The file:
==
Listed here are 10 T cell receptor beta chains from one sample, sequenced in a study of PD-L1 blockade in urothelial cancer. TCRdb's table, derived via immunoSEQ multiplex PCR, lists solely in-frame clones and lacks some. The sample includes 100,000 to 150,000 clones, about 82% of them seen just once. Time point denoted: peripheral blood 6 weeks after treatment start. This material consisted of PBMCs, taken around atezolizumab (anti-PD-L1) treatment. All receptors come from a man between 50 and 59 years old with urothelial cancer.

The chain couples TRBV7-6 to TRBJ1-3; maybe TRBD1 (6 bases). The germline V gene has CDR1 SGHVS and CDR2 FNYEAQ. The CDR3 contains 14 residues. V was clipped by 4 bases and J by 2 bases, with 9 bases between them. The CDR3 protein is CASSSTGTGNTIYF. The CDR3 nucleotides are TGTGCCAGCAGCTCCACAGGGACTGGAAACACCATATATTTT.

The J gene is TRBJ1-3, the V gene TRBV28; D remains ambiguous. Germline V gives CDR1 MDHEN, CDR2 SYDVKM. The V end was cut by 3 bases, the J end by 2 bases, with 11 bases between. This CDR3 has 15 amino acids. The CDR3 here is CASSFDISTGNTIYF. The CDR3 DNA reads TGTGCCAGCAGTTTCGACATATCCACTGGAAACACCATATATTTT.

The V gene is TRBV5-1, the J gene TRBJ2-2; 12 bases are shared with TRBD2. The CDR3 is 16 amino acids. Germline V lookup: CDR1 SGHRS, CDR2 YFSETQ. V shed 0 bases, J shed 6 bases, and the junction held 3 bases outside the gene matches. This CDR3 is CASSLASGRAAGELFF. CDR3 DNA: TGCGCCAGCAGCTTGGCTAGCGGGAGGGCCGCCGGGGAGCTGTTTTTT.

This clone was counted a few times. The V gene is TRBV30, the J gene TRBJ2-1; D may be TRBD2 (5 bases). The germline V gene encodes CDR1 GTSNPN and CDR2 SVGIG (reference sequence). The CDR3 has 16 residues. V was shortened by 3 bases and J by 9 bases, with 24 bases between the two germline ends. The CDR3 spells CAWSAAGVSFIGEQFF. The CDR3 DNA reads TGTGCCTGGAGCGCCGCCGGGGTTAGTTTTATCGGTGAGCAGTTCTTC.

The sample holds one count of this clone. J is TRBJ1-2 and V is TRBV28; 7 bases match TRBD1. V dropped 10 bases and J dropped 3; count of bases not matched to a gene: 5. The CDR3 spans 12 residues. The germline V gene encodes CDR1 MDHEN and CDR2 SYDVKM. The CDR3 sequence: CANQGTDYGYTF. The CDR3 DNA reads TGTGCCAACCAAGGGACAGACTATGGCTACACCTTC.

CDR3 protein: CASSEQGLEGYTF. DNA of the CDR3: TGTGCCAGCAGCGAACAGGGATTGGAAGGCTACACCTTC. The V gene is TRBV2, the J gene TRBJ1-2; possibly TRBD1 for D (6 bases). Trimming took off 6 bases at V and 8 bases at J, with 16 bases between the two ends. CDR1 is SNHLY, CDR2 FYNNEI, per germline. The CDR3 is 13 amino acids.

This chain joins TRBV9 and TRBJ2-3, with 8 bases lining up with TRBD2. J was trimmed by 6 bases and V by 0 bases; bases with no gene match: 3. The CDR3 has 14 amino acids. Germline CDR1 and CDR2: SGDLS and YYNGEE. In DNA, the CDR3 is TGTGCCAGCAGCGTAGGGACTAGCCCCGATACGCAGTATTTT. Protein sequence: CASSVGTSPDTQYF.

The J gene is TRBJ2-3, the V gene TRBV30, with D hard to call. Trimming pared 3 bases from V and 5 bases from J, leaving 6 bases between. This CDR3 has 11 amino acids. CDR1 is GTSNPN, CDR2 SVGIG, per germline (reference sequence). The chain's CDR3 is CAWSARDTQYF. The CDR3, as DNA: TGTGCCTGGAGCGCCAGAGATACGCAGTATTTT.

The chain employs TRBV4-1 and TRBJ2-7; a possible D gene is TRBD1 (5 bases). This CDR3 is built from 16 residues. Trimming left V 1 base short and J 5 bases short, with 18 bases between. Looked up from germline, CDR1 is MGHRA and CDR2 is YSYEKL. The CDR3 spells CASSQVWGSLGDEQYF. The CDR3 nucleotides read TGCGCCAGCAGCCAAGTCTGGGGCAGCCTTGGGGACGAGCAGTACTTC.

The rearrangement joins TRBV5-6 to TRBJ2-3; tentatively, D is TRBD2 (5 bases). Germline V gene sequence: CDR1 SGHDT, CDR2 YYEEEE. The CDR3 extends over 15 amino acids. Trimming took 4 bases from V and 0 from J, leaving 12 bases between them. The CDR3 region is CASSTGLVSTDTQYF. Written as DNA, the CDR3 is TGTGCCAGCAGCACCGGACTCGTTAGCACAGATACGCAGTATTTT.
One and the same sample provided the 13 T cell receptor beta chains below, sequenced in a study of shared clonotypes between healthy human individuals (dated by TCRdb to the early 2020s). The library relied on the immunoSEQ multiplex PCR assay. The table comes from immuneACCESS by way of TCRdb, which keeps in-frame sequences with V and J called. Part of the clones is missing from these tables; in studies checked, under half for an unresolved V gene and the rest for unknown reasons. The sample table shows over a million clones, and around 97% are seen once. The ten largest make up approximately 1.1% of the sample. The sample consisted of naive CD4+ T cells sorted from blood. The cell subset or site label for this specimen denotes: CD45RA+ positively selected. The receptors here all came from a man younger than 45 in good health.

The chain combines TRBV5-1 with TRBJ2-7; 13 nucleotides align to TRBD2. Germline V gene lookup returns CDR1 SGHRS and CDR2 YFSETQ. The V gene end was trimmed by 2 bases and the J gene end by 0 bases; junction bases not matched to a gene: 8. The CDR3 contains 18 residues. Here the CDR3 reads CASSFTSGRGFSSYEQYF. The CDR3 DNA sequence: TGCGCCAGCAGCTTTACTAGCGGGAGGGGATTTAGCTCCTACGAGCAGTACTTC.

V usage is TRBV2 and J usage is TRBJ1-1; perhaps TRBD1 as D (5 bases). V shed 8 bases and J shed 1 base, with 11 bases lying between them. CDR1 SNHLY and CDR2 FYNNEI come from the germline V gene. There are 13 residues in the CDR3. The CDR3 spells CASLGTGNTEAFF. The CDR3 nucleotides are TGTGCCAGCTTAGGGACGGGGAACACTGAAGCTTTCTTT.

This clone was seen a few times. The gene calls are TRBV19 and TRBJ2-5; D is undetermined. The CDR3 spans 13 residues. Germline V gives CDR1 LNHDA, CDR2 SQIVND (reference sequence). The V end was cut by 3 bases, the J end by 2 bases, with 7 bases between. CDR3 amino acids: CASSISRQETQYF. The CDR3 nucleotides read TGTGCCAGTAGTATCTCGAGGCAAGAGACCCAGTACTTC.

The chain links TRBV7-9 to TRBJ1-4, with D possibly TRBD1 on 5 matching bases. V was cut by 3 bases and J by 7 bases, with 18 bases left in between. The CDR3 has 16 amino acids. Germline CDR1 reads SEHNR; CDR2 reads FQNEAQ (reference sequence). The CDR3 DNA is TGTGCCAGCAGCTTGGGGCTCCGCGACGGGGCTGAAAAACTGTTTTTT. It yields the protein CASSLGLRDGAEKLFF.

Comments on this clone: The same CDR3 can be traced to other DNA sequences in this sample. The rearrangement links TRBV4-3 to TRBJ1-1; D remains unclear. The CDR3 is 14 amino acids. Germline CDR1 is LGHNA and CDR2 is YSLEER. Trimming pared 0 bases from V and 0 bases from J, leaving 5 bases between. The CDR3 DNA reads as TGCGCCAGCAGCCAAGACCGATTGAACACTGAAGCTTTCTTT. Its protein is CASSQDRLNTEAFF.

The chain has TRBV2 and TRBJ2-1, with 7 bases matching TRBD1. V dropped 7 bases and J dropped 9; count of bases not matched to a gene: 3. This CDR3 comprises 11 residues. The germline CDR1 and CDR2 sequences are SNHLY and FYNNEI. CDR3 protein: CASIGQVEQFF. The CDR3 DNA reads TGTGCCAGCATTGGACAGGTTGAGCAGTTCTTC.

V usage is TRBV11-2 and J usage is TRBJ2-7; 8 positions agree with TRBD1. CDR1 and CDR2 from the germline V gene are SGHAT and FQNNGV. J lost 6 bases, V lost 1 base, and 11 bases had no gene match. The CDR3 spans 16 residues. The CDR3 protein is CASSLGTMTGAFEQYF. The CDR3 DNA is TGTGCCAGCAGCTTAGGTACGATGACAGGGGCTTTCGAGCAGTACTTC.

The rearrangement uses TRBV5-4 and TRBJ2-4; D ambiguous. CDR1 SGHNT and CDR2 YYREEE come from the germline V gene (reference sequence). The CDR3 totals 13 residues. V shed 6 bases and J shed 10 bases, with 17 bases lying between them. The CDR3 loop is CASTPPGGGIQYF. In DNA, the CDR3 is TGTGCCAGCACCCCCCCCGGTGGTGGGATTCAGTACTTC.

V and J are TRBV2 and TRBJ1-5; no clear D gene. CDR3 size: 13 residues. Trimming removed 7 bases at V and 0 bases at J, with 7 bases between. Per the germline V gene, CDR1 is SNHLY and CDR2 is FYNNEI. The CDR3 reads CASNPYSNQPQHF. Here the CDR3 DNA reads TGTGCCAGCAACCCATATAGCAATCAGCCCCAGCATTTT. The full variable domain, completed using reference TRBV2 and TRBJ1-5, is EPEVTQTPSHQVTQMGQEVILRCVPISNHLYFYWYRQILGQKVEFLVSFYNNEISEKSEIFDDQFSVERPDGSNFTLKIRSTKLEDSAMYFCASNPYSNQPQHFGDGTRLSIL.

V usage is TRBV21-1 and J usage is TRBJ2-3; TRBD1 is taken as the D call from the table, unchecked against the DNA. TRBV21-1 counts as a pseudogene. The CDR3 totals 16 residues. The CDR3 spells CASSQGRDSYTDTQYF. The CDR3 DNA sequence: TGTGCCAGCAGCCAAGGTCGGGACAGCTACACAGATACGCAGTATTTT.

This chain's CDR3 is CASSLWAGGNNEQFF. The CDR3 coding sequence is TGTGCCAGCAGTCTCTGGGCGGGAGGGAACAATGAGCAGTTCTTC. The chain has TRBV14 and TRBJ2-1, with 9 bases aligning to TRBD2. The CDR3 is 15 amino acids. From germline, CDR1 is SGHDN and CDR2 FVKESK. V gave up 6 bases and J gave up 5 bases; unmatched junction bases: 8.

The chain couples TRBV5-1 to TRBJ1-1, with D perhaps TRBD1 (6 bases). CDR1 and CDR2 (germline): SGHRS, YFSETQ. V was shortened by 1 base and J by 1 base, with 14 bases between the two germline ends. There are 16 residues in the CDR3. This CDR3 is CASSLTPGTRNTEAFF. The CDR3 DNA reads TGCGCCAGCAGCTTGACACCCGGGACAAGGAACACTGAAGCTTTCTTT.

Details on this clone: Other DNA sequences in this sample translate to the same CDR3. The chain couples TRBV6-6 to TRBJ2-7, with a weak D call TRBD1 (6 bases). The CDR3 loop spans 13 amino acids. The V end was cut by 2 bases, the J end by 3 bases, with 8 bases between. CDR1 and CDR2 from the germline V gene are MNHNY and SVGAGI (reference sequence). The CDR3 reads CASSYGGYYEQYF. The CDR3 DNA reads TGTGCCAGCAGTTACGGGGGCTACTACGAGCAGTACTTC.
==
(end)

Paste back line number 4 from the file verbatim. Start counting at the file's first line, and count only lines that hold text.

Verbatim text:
The V gene is TRBV5-1, the J gene TRBJ2-2; 12 bases are shared with TRBD2. The CDR3 is 16 amino acids. Germline V lookup: CDR1 SGHRS, CDR2 YFSETQ. V shed 0 bases, J shed 6 bases, and the junction held 3 bases outside the gene matches. This CDR3 is CASSLASGRAAGELFF. CDR3 DNA: TGCGCCAGCAGCTTGGCTAGCGGGAGGGCCGCCGGGGAGCTGTTTTTT.